matz / ruby-lang.org (Yukihiro Matsumoto) wrote in message news:<1006960599.866398.12182.nullmailer / ev.netlab.jp>...
[...]
> There's one more thing I can tell you.  "type" in Ruby is just an
> illusion.  It doesn't really exist, but in our mind.  We emulate it
> sometimes using a class of an instance, sometimes using set of methods
> that an instance can respond.
> 
> If it is merely an illusion, why should we care that much?

I think I agree that the concept of type isn't too much useful in
Ruby, and certainly not as useful as in statically-typed languages. 
Since we can dynamically add methods to classes and singleton methods
to objects, boundaries enclosing "types" can be highly blurred
(methods come and go, etc.).  There's no guarantee that two objects
created by the same class behave alike.  Rather, Ruby code relies on
what methods each object responds to, not on which type it belongs to.
 In this sense, methods in Ruby are inherently generic (like---but
much cleaner than---the STL algorithms in C++).  This is the reason
why you call types illusions, I presume.

That said, programmers (even Ruby programmers) seem to sometimes find
the "illusion" of type more or less useful.  We talk about reading
Strings from a File and converting them to Integers.  We know that *by
default* an object created by class String responds to a well-defined
set of methods and we know well how those methods behave (by default).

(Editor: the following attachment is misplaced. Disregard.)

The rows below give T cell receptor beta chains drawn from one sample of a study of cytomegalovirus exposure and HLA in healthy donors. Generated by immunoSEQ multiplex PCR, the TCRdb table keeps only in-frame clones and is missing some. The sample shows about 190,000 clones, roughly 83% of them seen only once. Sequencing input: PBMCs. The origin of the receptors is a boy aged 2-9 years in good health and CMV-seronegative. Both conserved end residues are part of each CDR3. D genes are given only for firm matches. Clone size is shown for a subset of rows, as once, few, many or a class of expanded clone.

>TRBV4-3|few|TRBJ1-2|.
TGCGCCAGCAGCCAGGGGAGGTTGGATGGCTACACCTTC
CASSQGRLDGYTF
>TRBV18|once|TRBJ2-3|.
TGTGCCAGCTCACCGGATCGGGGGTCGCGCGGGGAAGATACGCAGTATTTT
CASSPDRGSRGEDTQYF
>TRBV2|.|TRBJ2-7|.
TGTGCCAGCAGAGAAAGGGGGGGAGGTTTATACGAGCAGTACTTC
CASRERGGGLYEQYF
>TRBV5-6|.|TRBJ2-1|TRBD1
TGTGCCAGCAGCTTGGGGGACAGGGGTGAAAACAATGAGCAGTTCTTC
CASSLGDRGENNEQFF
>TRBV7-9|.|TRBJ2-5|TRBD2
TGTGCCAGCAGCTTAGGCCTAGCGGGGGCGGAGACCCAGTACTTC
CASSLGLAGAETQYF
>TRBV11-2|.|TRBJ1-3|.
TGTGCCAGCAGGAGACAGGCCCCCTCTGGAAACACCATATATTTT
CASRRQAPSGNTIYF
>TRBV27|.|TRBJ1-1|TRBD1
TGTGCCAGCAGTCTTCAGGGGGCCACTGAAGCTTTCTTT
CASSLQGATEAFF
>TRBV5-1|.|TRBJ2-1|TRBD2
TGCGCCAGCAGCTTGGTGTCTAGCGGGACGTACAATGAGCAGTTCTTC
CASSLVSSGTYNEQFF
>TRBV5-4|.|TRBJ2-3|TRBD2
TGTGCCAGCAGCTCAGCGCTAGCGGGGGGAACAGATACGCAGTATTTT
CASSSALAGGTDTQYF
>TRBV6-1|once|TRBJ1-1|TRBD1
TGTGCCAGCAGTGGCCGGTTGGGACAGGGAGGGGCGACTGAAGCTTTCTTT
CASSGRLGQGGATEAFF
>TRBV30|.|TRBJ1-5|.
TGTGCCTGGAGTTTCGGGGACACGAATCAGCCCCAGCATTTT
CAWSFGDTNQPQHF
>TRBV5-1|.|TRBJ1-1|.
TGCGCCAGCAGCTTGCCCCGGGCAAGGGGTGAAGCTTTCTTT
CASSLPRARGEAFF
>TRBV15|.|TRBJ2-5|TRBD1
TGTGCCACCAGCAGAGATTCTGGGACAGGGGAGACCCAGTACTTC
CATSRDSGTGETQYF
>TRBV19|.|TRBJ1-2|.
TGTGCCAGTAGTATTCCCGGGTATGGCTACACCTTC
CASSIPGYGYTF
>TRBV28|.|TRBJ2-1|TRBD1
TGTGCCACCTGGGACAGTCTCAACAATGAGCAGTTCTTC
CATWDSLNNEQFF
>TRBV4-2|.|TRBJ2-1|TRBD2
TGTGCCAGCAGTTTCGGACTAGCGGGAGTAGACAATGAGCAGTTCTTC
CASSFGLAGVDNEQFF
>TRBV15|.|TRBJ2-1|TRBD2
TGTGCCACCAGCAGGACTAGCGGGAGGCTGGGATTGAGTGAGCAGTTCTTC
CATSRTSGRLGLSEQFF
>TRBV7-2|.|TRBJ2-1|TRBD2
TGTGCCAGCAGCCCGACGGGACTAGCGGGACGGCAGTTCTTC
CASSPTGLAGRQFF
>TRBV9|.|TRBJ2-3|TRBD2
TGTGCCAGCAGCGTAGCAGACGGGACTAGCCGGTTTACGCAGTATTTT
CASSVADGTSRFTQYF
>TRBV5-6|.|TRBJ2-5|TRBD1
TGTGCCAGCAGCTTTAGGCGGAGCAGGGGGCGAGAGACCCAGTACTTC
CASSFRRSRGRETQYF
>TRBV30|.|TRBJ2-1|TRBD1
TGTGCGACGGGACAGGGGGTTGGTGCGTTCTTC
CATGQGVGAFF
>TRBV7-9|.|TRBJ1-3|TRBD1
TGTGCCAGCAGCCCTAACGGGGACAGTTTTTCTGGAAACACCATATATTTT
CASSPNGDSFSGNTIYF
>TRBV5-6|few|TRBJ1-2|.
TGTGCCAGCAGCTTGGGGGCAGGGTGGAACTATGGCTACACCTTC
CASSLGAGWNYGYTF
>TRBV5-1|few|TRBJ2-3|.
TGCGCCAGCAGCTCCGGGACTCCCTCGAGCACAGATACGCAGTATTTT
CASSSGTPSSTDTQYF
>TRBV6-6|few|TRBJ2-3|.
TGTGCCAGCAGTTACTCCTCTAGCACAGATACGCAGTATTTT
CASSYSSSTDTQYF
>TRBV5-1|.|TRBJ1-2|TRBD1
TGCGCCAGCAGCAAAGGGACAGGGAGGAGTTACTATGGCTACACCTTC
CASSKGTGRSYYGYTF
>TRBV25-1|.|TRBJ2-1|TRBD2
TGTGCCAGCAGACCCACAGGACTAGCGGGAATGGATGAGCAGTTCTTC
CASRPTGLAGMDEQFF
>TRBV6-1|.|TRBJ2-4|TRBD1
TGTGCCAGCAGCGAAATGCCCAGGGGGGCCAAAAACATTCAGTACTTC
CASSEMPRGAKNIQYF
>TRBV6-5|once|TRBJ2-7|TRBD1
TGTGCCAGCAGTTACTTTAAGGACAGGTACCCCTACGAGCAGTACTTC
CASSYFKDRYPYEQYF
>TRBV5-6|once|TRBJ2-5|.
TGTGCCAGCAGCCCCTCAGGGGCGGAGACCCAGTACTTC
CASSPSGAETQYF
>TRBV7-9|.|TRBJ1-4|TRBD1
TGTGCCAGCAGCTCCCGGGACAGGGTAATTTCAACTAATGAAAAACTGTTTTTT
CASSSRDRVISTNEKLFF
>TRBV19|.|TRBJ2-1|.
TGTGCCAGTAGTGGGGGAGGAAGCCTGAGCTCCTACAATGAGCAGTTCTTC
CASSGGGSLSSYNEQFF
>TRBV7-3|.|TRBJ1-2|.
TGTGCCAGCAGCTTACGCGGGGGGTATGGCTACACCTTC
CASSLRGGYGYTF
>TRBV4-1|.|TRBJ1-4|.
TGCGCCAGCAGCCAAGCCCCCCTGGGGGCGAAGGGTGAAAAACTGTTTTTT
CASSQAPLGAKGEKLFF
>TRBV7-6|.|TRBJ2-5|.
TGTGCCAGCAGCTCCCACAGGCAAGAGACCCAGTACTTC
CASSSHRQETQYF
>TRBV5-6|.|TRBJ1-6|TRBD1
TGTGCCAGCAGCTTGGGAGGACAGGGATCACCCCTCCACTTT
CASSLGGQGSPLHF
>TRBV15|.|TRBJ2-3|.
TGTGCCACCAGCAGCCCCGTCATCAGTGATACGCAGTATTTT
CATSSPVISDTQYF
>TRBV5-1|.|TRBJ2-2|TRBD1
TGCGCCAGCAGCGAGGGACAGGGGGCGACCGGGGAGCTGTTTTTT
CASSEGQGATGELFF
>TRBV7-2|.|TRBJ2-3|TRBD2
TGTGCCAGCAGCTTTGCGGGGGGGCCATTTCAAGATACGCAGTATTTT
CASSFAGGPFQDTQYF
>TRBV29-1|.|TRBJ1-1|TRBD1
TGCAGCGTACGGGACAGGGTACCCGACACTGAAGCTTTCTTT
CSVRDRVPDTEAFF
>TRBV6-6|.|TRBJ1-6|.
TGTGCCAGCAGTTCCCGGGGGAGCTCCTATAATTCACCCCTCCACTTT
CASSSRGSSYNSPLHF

I think we need these rather solid components as concrete building
blocks (pun intended :-) of our programs.  Although OO makes it easy
and pleasant to write abstract, generic code, we also need concrete
code that does "dirty" jobs and concrete data to plug into the
abstract code.  I think this is the reason why many people are
reluctant to dynamically modify Ruby's basic components such as
String.  That is, we often wish to use them more or less as objects
belonging to certain well-defined types.  Otherwise, it would be
extremely difficult to write "dirty" code that does real jobs (reading
data from file, comparing strings and numbers, etc.).  My original
problem of String#== arose from my mistake in this type of concrete
code where I actually needed to compare Strings against Strings,
nothing other.

In higher-level, generic code, the concept of type tends to be much
less useful.  This much I agree.

Thanks for your comments,
Ryo